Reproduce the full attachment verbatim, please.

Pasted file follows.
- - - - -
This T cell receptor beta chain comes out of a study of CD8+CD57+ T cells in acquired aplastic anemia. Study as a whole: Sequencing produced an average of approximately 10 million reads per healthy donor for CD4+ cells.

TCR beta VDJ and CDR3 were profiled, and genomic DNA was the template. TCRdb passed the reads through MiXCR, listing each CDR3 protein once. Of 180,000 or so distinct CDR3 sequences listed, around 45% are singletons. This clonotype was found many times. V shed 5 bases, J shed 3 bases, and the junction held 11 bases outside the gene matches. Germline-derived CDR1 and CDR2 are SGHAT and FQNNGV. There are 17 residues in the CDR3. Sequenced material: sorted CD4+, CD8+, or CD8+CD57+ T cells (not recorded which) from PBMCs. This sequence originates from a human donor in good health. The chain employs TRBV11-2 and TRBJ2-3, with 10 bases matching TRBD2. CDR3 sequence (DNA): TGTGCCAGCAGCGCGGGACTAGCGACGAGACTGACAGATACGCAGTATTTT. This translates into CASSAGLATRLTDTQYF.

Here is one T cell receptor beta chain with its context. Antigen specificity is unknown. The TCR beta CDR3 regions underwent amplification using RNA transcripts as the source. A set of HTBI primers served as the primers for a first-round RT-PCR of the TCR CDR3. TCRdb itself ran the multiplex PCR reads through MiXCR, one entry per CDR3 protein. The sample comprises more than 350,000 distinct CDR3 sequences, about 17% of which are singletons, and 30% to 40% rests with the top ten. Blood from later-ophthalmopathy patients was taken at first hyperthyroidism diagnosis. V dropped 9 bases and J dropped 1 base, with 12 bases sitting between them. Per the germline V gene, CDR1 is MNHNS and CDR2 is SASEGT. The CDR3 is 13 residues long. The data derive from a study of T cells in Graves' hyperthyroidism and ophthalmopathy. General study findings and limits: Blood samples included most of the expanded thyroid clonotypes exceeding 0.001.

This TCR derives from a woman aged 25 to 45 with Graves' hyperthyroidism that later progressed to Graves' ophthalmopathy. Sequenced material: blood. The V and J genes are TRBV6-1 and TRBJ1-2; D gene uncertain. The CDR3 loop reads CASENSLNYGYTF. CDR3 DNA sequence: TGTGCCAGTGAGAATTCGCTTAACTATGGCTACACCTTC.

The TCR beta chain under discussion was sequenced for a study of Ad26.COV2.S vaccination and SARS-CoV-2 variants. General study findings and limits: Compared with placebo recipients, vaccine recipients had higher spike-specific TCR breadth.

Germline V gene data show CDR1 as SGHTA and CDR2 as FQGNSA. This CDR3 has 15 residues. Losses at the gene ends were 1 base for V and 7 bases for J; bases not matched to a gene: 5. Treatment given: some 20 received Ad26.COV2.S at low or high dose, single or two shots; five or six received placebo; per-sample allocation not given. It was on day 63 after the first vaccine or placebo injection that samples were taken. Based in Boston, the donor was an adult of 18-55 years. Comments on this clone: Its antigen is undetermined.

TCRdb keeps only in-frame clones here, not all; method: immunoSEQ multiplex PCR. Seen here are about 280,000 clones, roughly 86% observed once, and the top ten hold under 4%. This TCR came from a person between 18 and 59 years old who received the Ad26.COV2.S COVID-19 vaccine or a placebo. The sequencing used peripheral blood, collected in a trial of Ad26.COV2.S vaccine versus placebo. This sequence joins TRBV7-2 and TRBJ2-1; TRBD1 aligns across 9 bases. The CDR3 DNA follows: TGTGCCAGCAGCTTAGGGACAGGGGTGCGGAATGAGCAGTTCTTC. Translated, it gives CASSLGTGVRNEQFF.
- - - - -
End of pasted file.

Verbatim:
This T cell receptor beta chain comes out of a study of CD8+CD57+ T cells in acquired aplastic anemia. Study as a whole: Sequencing produced an average of approximately 10 million reads per healthy donor for CD4+ cells.

TCR beta VDJ and CDR3 were profiled, and genomic DNA was the template. TCRdb passed the reads through MiXCR, listing each CDR3 protein once. Of 180,000 or so distinct CDR3 sequences listed, around 45% are singletons. This clonotype was found many times. V shed 5 bases, J shed 3 bases, and the junction held 11 bases outside the gene matches. Germline-derived CDR1 and CDR2 are SGHAT and FQNNGV. There are 17 residues in the CDR3. Sequenced material: sorted CD4+, CD8+, or CD8+CD57+ T cells (not recorded which) from PBMCs. This sequence originates from a human donor in good health. The chain employs TRBV11-2 and TRBJ2-3, with 10 bases matching TRBD2. CDR3 sequence (DNA): TGTGCCAGCAGCGCGGGACTAGCGACGAGACTGACAGATACGCAGTATTTT. This translates into CASSAGLATRLTDTQYF.

Here is one T cell receptor beta chain with its context. Antigen specificity is unknown. The TCR beta CDR3 regions underwent amplification using RNA transcripts as the source. A set of HTBI primers served as the primers for a first-round RT-PCR of the TCR CDR3. TCRdb itself ran the multiplex PCR reads through MiXCR, one entry per CDR3 protein. The sample comprises more than 350,000 distinct CDR3 sequences, about 17% of which are singletons, and 30% to 40% rests with the top ten. Blood from later-ophthalmopathy patients was taken at first hyperthyroidism diagnosis. V dropped 9 bases and J dropped 1 base, with 12 bases sitting between them. Per the germline V gene, CDR1 is MNHNS and CDR2 is SASEGT. The CDR3 is 13 residues long. The data derive from a study of T cells in Graves' hyperthyroidism and ophthalmopathy. General study findings and limits: Blood samples included most of the expanded thyroid clonotypes exceeding 0.001.

This TCR derives from a woman aged 25 to 45 with Graves' hyperthyroidism that later progressed to Graves' ophthalmopathy. Sequenced material: blood. The V and J genes are TRBV6-1 and TRBJ1-2; D gene uncertain. The CDR3 loop reads CASENSLNYGYTF. CDR3 DNA sequence: TGTGCCAGTGAGAATTCGCTTAACTATGGCTACACCTTC.

The TCR beta chain under discussion was sequenced for a study of Ad26.COV2.S vaccination and SARS-CoV-2 variants. General study findings and limits: Compared with placebo recipients, vaccine recipients had higher spike-specific TCR breadth.

Germline V gene data show CDR1 as SGHTA and CDR2 as FQGNSA. This CDR3 has 15 residues. Losses at the gene ends were 1 base for V and 7 bases for J; bases not matched to a gene: 5. Treatment given: some 20 received Ad26.COV2.S at low or high dose, single or two shots; five or six received placebo; per-sample allocation not given. It was on day 63 after the first vaccine or placebo injection that samples were taken. Based in Boston, the donor was an adult of 18-55 years. Comments on this clone: Its antigen is undetermined.

TCRdb keeps only in-frame clones here, not all; method: immunoSEQ multiplex PCR. Seen here are about 280,000 clones, roughly 86% observed once, and the top ten hold under 4%. This TCR came from a person between 18 and 59 years old who received the Ad26.COV2.S COVID-19 vaccine or a placebo. The sequencing used peripheral blood, collected in a trial of Ad26.COV2.S vaccine versus placebo. This sequence joins TRBV7-2 and TRBJ2-1; TRBD1 aligns across 9 bases. The CDR3 DNA follows: TGTGCCAGCAGCTTAGGGACAGGGGTGCGGAATGAGCAGTTCTTC. Translated, it gives CASSLGTGVRNEQFF.